The penalty of reclusion temporal in its maximum period to reclusion perpetua shall be imposed upon any person who shall unlawfully manufacture, deal in, acquire, dispose (of) or possess any firearm, part of firearm, ammunition or machinery, tool or instrument used or intended to be used in the manufacture of any firearm or ammunition.
If homicide or murder is committed with the use of an unlicensed firearm, the penalty of death shall be imposed.
At that time, the penalty for homicide was, as it still is, reclusion temporal in its full extent under Article 249 of the Code. The penalty for murder then was reclusion temporal in its maximum period to death under Article 248, although the death penalty was proscribed for some time by the 1987 Constitution. Thereafter, effective December 31, 1993, the penalty for murder was increased to reclusion perpetua to death when Article 248 of the Code was amended by Section 6 of Republic Act No. 7659.
Obviously, then, the single indivisible penalty of death provided by Presidential Decree No. 1866 was designed to impose, as it still imposes, a higher penalty whenever an unlicensed firearm was used as the instrument for the commission of either homicide or murder, and such penalty shall be applied regardless of any mitigating or aggravating circumstances.
Under the dispositions heretofore made by the Court involving the crimes of homicide or murder through the use of an illegally possessed firearm, and the same is true with the case at bar, the following queries may be posed:
1. Should the crimes of homicide or murder, which are the end results, be punished separately from and in addition to the liability for illegal possession of the firearm as the instrument or the means employed?
2. On the other hand, should not the principal and sole offense be the aggravated form of illegal possession of a firearm under the second paragraph of Section 1 of Presidential Decree No. 1866, with the homicide or murder being absorbed therein as an integral element of the crime in its aggravated form?
3. If either homicide or murder and illegal possession of firearm are so charged in one and the same information, should they be considered and punished as a single offense of homicide or murder with the use of an unlicensed firearm, or as a case of aggravated illegal possession of firearm resulting in homicide or murder, with the death penalty to be imposed in either case?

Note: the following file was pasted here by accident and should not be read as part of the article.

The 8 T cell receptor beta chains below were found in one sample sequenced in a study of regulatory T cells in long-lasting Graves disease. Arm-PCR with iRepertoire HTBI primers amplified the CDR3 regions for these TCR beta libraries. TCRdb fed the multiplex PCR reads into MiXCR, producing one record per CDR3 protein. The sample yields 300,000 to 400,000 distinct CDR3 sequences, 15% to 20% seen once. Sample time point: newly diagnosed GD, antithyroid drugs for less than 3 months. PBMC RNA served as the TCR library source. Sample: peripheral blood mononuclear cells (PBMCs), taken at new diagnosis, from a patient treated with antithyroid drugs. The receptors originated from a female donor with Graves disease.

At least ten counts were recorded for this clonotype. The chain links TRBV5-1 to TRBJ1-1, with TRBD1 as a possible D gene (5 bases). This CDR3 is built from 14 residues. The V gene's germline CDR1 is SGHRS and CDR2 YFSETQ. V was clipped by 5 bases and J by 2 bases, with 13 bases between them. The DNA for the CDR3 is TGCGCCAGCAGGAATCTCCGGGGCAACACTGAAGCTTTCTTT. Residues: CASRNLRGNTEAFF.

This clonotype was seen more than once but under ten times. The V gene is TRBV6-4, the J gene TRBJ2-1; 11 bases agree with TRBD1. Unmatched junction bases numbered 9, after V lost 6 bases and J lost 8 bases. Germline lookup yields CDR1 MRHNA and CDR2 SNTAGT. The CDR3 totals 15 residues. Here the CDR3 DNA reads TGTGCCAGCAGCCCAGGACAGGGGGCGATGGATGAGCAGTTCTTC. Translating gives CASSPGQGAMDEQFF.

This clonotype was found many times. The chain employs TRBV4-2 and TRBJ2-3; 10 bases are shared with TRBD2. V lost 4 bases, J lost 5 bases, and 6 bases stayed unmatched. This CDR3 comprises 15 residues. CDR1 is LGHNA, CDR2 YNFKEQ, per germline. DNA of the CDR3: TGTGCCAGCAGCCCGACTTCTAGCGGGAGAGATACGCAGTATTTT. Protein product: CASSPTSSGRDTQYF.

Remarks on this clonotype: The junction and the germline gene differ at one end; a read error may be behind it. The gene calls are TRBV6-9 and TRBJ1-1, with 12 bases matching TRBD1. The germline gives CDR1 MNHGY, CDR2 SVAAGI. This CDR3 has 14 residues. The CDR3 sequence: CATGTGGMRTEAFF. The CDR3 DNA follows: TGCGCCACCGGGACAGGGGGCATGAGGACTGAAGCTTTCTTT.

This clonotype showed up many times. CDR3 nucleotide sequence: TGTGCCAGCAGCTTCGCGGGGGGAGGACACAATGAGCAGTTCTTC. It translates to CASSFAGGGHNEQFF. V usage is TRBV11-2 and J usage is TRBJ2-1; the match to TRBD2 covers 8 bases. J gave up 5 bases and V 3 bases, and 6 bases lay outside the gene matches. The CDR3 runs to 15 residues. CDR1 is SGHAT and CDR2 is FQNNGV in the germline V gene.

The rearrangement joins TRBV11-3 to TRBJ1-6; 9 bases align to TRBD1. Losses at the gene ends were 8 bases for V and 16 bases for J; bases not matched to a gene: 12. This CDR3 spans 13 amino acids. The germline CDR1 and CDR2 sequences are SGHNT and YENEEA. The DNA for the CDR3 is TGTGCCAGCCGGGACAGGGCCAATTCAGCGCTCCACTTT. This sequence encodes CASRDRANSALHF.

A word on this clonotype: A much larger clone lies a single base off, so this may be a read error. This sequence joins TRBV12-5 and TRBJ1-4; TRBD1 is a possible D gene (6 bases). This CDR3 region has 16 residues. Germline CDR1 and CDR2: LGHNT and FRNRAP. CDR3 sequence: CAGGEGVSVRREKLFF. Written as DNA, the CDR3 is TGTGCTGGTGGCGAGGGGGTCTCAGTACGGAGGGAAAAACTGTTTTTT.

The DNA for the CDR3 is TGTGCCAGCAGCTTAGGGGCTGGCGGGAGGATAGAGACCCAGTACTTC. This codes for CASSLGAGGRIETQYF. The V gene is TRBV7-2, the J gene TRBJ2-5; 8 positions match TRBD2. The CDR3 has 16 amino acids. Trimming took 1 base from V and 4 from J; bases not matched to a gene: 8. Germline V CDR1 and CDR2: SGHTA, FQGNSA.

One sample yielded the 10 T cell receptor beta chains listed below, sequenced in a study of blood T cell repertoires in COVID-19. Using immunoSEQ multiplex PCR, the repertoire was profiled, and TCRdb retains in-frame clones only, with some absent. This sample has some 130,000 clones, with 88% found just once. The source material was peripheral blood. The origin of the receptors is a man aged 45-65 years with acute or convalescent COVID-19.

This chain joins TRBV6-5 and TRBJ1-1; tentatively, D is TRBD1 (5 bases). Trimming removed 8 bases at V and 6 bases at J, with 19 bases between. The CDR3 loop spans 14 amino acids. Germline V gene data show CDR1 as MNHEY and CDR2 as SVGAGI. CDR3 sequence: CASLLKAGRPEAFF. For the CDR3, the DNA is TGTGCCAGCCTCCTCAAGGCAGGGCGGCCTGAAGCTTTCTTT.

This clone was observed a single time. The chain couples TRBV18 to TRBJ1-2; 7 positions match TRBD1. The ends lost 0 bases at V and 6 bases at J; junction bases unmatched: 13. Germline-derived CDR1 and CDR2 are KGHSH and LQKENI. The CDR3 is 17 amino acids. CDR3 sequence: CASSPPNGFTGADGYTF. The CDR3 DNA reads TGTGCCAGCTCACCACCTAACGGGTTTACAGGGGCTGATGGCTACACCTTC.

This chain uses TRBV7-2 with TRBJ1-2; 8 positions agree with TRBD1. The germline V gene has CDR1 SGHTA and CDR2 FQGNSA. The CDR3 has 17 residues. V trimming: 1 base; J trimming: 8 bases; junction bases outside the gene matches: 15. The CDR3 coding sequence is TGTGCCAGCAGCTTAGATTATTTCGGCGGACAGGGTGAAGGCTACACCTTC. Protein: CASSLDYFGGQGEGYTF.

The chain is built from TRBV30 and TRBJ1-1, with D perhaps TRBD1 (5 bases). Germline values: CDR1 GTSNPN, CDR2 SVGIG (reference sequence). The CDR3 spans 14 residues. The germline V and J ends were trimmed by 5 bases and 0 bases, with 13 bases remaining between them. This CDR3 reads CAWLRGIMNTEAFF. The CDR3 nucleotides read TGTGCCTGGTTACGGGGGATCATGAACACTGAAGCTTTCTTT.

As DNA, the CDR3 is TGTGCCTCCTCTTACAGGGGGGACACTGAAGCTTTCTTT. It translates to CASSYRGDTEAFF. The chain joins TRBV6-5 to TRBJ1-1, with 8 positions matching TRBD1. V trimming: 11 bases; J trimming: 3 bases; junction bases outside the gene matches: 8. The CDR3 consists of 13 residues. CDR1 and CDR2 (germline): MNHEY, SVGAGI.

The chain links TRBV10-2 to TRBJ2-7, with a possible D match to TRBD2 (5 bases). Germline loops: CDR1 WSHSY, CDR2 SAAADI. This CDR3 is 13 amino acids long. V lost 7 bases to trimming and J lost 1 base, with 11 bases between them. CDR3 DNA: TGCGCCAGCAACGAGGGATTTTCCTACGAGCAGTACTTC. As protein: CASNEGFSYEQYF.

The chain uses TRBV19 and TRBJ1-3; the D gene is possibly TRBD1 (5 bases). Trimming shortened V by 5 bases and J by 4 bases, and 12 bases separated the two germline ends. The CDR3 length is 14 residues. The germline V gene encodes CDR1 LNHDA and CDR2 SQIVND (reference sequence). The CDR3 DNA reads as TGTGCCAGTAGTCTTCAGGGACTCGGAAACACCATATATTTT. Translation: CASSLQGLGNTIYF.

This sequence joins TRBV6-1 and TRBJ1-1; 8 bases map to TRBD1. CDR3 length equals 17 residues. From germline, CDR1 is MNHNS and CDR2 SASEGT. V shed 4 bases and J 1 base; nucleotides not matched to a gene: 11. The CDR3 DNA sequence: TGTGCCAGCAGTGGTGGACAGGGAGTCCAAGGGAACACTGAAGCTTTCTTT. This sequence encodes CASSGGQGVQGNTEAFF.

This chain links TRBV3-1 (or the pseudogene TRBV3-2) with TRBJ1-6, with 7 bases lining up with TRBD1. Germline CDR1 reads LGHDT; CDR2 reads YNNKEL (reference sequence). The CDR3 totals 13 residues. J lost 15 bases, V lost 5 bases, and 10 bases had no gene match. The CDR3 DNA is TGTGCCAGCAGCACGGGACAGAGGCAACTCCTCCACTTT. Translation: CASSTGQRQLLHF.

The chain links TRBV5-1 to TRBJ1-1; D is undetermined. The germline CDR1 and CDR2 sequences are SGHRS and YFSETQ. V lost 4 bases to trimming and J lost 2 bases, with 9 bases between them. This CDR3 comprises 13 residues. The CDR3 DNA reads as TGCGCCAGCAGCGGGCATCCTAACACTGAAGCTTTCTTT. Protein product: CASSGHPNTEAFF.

4. If homicide or murder is charged in a separate information while aggravated illegal possession of firearm is made the subject of a separate indictment filed simultaneously with or prior or subsequent to the former, but with the respective informations on the killing and the illegal possession mutually alleging facts regarding the other offense as an attendant circumstance, should the accused be held liable for two distinct crimes regardless of whether the cases are jointly tried by the same court or separately by the two courts where the informations were independently filed?
On the first question, it is true that from the theoretical concept of the requisite mens rea, the killing as the result of the criminal design arose from a specific criminal intent, that is, the animus interficendi or intent to kill. The illegal possession of the firearm requires a discrete and specific intent to possess the weapon, which is the animus possidendi, coupled with the physical possession thereof.
It would, therefore, appear at first blush that the two offenses having arisen from different criminal intents, this would be, under the philosophical bases for concurso de delitos, a case of material or real plurality under which different crimes have been committed and for each of which a separate criminal liability attaches. The flaw in this approach, however, is that although two crimes have been committed, they are not altogether separate or disconnected from each other both in law and in fact. The illegally-possessed firearm having been the weapon used in the killing, the former was at least the necessary, although not an indispensable, means to commit the other.